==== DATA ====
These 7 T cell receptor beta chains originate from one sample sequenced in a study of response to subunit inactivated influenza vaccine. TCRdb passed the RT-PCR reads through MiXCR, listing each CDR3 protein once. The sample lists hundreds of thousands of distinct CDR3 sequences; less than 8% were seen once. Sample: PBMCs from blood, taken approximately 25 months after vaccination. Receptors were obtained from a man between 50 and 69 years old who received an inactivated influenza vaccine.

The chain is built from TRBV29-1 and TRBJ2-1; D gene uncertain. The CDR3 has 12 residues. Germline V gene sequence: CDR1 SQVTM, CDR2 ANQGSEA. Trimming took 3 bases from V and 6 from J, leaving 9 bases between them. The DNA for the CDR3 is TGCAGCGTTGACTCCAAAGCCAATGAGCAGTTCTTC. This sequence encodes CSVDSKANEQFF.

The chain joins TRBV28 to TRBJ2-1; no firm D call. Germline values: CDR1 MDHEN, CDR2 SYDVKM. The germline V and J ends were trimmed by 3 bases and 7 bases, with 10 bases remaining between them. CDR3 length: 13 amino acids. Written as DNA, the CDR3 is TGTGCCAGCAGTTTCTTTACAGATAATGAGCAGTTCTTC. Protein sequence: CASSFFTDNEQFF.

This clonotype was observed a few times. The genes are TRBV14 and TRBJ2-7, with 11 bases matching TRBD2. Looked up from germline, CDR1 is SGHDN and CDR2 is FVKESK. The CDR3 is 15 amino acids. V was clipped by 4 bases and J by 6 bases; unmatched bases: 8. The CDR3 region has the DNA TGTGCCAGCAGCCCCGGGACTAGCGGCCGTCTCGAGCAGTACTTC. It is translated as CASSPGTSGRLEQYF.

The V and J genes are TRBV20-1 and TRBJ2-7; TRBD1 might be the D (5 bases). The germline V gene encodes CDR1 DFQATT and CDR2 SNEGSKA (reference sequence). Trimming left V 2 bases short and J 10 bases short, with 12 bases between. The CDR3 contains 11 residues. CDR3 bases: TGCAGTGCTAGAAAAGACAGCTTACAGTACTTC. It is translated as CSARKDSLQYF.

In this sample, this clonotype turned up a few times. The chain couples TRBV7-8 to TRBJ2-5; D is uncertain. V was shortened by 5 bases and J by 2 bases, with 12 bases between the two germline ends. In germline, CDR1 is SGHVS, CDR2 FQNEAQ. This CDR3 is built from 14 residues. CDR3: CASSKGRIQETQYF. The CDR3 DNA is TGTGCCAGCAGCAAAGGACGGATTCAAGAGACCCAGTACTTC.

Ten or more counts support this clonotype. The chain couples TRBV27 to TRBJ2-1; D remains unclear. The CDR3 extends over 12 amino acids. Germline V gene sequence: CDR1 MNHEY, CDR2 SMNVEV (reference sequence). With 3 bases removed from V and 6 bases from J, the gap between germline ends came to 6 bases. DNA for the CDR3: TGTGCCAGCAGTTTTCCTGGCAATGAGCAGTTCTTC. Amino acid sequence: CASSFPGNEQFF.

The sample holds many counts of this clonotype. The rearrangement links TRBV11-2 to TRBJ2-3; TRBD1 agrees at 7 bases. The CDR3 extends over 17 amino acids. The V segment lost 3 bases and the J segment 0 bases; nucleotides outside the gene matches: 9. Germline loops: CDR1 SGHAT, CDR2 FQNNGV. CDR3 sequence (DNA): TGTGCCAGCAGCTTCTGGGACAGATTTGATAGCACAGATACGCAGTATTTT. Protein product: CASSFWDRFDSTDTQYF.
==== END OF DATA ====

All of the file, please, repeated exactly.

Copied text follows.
These 7 T cell receptor beta chains originate from one sample sequenced in a study of response to subunit inactivated influenza vaccine. TCRdb passed the RT-PCR reads through MiXCR, listing each CDR3 protein once. The sample lists hundreds of thousands of distinct CDR3 sequences; less than 8% were seen once. Sample: PBMCs from blood, taken approximately 25 months after vaccination. Receptors were obtained from a man between 50 and 69 years old who received an inactivated influenza vaccine.

The chain is built from TRBV29-1 and TRBJ2-1; D gene uncertain. The CDR3 has 12 residues. Germline V gene sequence: CDR1 SQVTM, CDR2 ANQGSEA. Trimming took 3 bases from V and 6 from J, leaving 9 bases between them. The DNA for the CDR3 is TGCAGCGTTGACTCCAAAGCCAATGAGCAGTTCTTC. This sequence encodes CSVDSKANEQFF.

The chain joins TRBV28 to TRBJ2-1; no firm D call. Germline values: CDR1 MDHEN, CDR2 SYDVKM. The germline V and J ends were trimmed by 3 bases and 7 bases, with 10 bases remaining between them. CDR3 length: 13 amino acids. Written as DNA, the CDR3 is TGTGCCAGCAGTTTCTTTACAGATAATGAGCAGTTCTTC. Protein sequence: CASSFFTDNEQFF.

This clonotype was observed a few times. The genes are TRBV14 and TRBJ2-7, with 11 bases matching TRBD2. Looked up from germline, CDR1 is SGHDN and CDR2 is FVKESK. The CDR3 is 15 amino acids. V was clipped by 4 bases and J by 6 bases; unmatched bases: 8. The CDR3 region has the DNA TGTGCCAGCAGCCCCGGGACTAGCGGCCGTCTCGAGCAGTACTTC. It is translated as CASSPGTSGRLEQYF.

The V and J genes are TRBV20-1 and TRBJ2-7; TRBD1 might be the D (5 bases). The germline V gene encodes CDR1 DFQATT and CDR2 SNEGSKA (reference sequence). Trimming left V 2 bases short and J 10 bases short, with 12 bases between. The CDR3 contains 11 residues. CDR3 bases: TGCAGTGCTAGAAAAGACAGCTTACAGTACTTC. It is translated as CSARKDSLQYF.

In this sample, this clonotype turned up a few times. The chain couples TRBV7-8 to TRBJ2-5; D is uncertain. V was shortened by 5 bases and J by 2 bases, with 12 bases between the two germline ends. In germline, CDR1 is SGHVS, CDR2 FQNEAQ. This CDR3 is built from 14 residues. CDR3: CASSKGRIQETQYF. The CDR3 DNA is TGTGCCAGCAGCAAAGGACGGATTCAAGAGACCCAGTACTTC.

Ten or more counts support this clonotype. The chain couples TRBV27 to TRBJ2-1; D remains unclear. The CDR3 extends over 12 amino acids. Germline V gene sequence: CDR1 MNHEY, CDR2 SMNVEV (reference sequence). With 3 bases removed from V and 6 bases from J, the gap between germline ends came to 6 bases. DNA for the CDR3: TGTGCCAGCAGTTTTCCTGGCAATGAGCAGTTCTTC. Amino acid sequence: CASSFPGNEQFF.

The sample holds many counts of this clonotype. The rearrangement links TRBV11-2 to TRBJ2-3; TRBD1 agrees at 7 bases. The CDR3 extends over 17 amino acids. The V segment lost 3 bases and the J segment 0 bases; nucleotides outside the gene matches: 9. Germline loops: CDR1 SGHAT, CDR2 FQNNGV. CDR3 sequence (DNA): TGTGCCAGCAGCTTCTGGGACAGATTTGATAGCACAGATACGCAGTATTTT. Protein product: CASSFWDRFDSTDTQYF.